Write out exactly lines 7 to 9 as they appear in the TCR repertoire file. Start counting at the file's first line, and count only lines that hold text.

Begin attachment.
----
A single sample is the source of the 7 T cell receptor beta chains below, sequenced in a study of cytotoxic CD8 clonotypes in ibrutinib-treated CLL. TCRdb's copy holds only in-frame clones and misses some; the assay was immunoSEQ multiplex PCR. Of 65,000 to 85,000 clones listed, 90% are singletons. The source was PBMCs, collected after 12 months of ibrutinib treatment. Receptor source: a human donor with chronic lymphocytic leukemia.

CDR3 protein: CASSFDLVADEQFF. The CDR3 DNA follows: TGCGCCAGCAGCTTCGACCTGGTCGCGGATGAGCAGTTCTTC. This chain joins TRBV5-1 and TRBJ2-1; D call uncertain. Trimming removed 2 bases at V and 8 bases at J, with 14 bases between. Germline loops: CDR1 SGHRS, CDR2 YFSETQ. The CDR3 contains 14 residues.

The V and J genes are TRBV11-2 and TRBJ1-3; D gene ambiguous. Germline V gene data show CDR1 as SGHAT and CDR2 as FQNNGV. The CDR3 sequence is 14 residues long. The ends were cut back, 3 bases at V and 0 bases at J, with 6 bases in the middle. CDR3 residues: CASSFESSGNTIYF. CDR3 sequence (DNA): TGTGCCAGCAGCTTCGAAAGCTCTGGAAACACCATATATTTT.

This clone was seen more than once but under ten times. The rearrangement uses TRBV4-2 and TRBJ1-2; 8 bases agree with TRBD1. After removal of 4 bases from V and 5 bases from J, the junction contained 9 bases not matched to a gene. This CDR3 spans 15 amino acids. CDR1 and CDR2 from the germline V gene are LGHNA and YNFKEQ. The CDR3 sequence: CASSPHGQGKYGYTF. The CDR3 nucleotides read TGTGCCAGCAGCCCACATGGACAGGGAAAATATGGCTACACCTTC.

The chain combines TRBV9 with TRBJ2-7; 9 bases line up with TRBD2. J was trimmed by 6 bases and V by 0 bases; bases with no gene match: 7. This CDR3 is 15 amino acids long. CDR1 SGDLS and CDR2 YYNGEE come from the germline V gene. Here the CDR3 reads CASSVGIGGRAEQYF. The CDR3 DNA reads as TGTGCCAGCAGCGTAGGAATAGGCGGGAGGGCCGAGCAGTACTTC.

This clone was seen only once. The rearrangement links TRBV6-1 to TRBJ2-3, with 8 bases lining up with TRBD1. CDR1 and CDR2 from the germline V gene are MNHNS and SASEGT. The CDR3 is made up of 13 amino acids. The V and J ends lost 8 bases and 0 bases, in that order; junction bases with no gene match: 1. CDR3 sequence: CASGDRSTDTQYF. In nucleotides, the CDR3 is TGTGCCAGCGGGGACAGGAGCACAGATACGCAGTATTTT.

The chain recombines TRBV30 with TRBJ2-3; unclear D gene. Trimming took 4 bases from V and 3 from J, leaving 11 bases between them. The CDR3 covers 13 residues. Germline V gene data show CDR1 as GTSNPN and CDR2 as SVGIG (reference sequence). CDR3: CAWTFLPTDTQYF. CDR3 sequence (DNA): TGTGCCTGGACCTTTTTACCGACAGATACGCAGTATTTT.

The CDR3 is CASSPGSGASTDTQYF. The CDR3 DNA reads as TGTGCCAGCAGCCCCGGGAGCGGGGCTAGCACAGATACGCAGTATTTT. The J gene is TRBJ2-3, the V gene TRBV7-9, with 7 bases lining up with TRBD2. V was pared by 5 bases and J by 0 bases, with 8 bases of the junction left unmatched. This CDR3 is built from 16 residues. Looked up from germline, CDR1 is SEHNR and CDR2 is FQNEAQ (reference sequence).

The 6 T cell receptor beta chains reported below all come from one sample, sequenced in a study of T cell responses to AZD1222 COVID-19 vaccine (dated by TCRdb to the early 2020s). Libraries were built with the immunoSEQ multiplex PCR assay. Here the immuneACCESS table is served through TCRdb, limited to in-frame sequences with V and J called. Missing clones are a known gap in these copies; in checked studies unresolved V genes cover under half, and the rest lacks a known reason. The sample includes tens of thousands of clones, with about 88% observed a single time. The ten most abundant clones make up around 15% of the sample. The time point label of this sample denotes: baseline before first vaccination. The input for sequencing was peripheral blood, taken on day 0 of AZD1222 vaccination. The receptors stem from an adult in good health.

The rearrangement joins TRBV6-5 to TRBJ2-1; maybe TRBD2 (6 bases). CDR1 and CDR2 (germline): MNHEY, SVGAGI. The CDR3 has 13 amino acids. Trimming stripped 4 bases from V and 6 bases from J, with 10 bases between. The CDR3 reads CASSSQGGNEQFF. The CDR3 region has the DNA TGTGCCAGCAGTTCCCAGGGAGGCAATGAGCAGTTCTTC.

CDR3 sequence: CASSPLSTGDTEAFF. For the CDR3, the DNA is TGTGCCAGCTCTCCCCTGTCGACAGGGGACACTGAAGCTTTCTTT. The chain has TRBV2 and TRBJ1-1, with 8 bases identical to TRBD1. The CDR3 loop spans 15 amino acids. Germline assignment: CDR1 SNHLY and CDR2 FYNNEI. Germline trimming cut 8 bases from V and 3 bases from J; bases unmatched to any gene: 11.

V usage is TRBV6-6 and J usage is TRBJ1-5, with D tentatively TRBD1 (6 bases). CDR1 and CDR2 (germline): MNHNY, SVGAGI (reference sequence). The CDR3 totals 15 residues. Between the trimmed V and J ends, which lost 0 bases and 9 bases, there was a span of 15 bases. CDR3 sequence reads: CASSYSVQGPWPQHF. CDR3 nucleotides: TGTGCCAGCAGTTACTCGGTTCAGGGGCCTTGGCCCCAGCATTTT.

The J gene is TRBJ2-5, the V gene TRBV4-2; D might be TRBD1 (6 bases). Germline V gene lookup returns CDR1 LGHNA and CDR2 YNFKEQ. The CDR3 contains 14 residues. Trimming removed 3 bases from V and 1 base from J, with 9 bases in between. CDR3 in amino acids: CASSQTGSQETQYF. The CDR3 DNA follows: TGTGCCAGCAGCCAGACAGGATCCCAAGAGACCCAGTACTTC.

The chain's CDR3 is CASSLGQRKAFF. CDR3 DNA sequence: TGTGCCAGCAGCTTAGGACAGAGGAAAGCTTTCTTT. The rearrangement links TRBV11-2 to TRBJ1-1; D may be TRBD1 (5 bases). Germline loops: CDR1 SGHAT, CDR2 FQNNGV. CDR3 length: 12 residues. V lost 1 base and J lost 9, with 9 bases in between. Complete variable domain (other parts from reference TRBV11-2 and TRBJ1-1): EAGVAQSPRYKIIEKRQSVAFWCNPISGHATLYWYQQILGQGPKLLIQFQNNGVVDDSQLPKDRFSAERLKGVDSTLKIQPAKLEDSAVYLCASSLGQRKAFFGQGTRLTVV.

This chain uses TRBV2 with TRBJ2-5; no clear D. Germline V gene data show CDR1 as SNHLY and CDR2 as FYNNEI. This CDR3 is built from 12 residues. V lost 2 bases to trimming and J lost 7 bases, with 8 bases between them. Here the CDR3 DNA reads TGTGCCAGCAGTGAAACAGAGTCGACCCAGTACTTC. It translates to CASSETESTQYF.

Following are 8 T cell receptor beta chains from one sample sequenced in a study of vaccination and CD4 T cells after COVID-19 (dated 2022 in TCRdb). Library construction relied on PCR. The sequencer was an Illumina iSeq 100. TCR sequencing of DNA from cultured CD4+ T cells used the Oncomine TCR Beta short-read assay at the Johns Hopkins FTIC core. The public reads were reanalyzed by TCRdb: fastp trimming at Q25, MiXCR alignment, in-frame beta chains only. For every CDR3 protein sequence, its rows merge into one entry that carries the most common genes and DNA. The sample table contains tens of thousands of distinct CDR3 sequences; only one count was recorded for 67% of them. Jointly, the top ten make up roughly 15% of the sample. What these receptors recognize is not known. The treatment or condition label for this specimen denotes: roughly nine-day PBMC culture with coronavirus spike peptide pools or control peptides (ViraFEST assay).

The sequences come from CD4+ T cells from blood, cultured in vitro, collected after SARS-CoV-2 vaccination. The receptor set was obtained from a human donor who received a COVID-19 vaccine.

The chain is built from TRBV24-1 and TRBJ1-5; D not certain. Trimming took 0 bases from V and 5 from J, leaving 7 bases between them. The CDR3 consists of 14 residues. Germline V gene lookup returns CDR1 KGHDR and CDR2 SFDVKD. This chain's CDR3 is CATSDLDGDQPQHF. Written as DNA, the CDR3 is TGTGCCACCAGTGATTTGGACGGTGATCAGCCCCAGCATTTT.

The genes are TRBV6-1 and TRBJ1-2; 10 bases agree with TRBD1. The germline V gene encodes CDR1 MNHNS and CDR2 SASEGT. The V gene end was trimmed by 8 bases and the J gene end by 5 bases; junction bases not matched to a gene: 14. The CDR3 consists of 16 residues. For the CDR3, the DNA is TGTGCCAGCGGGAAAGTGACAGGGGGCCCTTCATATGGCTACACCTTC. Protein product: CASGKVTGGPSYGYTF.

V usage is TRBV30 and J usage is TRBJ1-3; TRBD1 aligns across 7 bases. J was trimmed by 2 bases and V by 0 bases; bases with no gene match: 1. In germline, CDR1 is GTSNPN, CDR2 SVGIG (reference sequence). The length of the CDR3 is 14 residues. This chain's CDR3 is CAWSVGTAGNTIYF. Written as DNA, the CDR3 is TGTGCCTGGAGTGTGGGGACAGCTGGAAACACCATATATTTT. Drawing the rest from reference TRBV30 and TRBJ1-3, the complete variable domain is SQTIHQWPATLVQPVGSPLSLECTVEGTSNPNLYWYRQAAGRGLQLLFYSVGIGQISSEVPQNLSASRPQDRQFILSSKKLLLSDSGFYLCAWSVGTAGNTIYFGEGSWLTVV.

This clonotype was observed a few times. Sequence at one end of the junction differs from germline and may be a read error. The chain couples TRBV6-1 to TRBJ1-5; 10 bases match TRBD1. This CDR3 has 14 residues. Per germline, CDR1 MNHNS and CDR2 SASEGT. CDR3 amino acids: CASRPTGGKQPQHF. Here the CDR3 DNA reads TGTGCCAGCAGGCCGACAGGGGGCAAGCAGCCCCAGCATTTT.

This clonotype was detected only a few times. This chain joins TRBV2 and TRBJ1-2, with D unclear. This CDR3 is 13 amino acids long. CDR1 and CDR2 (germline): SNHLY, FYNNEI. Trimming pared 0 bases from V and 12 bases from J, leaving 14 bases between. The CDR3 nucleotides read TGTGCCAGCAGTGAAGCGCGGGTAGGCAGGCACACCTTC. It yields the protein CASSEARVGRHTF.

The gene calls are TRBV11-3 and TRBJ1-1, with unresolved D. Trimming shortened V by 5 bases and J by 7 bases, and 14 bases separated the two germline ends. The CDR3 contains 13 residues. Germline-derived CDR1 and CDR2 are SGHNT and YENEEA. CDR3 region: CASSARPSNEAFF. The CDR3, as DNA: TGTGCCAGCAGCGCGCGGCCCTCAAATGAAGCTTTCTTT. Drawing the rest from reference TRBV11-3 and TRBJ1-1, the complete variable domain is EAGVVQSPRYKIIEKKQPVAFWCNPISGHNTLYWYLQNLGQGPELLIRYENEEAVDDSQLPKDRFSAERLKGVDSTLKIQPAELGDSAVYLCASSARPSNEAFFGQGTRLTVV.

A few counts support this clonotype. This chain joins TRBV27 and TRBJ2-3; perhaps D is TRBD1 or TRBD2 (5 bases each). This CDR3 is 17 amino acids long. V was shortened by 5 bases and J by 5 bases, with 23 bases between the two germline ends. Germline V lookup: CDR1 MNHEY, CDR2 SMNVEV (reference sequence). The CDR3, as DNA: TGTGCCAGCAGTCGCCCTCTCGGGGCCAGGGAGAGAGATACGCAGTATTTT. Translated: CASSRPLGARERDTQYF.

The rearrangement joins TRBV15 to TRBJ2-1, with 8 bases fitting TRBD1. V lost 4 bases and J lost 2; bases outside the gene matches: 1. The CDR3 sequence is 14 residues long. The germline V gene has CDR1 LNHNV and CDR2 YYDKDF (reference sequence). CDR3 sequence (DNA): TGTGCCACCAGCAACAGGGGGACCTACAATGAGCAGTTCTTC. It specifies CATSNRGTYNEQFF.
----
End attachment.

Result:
The chain recombines TRBV30 with TRBJ2-3; unclear D gene. Trimming took 4 bases from V and 3 from J, leaving 11 bases between them. The CDR3 covers 13 residues. Germline V gene data show CDR1 as GTSNPN and CDR2 as SVGIG (reference sequence). CDR3: CAWTFLPTDTQYF. CDR3 sequence (DNA): TGTGCCTGGACCTTTTTACCGACAGATACGCAGTATTTT.

The CDR3 is CASSPGSGASTDTQYF. The CDR3 DNA reads as TGTGCCAGCAGCCCCGGGAGCGGGGCTAGCACAGATACGCAGTATTTT. The J gene is TRBJ2-3, the V gene TRBV7-9, with 7 bases lining up with TRBD2. V was pared by 5 bases and J by 0 bases, with 8 bases of the junction left unmatched. This CDR3 is built from 16 residues. Looked up from germline, CDR1 is SEHNR and CDR2 is FQNEAQ (reference sequence).

The 6 T cell receptor beta chains reported below all come from one sample, sequenced in a study of T cell responses to AZD1222 COVID-19 vaccine (dated by TCRdb to the early 2020s). Libraries were built with the immunoSEQ multiplex PCR assay. Here the immuneACCESS table is served through TCRdb, limited to in-frame sequences with V and J called. Missing clones are a known gap in these copies; in checked studies unresolved V genes cover under half, and the rest lacks a known reason. The sample includes tens of thousands of clones, with about 88% observed a single time. The ten most abundant clones make up around 15% of the sample. The time point label of this sample denotes: baseline before first vaccination. The input for sequencing was peripheral blood, taken on day 0 of AZD1222 vaccination. The receptors stem from an adult in good health.